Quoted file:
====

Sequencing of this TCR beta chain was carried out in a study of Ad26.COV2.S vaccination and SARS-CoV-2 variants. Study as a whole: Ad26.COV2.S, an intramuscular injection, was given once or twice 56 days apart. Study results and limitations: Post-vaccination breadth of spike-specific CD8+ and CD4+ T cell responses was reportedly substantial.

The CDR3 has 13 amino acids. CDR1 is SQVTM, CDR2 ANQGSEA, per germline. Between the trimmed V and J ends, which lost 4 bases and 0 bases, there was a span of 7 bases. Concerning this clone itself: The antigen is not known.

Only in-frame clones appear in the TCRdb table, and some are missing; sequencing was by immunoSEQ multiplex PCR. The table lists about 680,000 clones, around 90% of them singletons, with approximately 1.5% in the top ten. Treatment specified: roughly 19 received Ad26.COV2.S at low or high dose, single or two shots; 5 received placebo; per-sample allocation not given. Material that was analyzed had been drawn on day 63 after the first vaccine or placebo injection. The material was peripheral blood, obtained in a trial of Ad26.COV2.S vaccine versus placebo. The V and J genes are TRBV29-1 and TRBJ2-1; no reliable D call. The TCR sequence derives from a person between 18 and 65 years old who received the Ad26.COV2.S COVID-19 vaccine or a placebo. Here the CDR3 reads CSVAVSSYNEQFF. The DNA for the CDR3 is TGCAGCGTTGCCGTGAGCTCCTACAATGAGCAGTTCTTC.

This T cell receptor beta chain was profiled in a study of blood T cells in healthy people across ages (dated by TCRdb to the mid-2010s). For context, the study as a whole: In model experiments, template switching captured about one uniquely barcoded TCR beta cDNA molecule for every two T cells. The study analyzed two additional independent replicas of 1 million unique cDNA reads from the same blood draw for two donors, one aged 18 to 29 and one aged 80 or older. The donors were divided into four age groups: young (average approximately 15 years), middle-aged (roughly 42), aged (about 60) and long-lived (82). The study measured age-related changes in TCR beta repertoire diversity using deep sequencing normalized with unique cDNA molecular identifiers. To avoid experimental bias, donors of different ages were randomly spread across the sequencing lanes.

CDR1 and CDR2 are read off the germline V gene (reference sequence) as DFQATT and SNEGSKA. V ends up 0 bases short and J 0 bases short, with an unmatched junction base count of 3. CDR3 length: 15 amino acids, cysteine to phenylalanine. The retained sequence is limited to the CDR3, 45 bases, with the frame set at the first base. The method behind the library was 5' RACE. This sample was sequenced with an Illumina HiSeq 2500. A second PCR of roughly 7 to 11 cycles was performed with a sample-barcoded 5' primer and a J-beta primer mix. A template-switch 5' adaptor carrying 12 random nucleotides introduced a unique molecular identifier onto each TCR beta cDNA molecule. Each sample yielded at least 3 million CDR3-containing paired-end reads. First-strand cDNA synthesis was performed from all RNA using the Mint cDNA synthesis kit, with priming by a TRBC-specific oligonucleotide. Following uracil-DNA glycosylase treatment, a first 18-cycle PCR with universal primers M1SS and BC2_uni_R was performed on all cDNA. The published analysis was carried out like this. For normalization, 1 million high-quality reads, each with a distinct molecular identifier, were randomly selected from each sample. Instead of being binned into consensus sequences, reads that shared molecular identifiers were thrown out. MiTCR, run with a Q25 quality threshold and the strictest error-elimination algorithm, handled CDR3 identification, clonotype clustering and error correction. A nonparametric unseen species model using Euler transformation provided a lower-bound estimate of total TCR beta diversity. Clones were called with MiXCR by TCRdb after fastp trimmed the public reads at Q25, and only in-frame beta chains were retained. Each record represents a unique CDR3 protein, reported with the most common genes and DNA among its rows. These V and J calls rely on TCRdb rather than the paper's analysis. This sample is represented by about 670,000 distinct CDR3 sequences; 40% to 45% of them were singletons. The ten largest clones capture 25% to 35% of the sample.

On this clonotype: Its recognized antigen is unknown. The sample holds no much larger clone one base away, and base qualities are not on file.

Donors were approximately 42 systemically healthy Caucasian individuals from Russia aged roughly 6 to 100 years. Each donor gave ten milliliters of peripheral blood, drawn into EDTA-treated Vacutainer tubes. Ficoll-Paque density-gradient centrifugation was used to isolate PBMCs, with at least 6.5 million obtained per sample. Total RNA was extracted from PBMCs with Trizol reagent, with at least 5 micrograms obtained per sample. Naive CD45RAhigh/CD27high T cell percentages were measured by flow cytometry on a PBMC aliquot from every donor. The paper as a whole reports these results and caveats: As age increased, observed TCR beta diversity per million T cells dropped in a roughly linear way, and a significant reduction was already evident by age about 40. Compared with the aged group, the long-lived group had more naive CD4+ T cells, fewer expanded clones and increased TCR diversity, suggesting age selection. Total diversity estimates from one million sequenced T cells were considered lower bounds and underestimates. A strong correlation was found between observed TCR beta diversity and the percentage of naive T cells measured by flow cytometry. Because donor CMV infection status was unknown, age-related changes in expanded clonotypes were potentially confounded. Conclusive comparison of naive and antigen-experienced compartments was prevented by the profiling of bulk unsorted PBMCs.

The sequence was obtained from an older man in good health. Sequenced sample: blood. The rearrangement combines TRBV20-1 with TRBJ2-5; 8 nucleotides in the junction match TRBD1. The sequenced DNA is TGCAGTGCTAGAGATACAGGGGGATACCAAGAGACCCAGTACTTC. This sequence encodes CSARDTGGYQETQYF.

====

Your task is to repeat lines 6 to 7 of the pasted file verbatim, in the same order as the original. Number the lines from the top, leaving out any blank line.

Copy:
On this clonotype: Its recognized antigen is unknown. The sample holds no much larger clone one base away, and base qualities are not on file.

Donors were approximately 42 systemically healthy Caucasian individuals from Russia aged roughly 6 to 100 years. Each donor gave ten milliliters of peripheral blood, drawn into EDTA-treated Vacutainer tubes. Ficoll-Paque density-gradient centrifugation was used to isolate PBMCs, with at least 6.5 million obtained per sample. Total RNA was extracted from PBMCs with Trizol reagent, with at least 5 micrograms obtained per sample. Naive CD45RAhigh/CD27high T cell percentages were measured by flow cytometry on a PBMC aliquot from every donor. The paper as a whole reports these results and caveats: As age increased, observed TCR beta diversity per million T cells dropped in a roughly linear way, and a significant reduction was already evident by age about 40. Compared with the aged group, the long-lived group had more naive CD4+ T cells, fewer expanded clones and increased TCR diversity, suggesting age selection. Total diversity estimates from one million sequenced T cells were considered lower bounds and underestimates. A strong correlation was found between observed TCR beta diversity and the percentage of naive T cells measured by flow cytometry. Because donor CMV infection status was unknown, age-related changes in expanded clonotypes were potentially confounded. Conclusive comparison of naive and antigen-experienced compartments was prevented by the profiling of bulk unsorted PBMCs.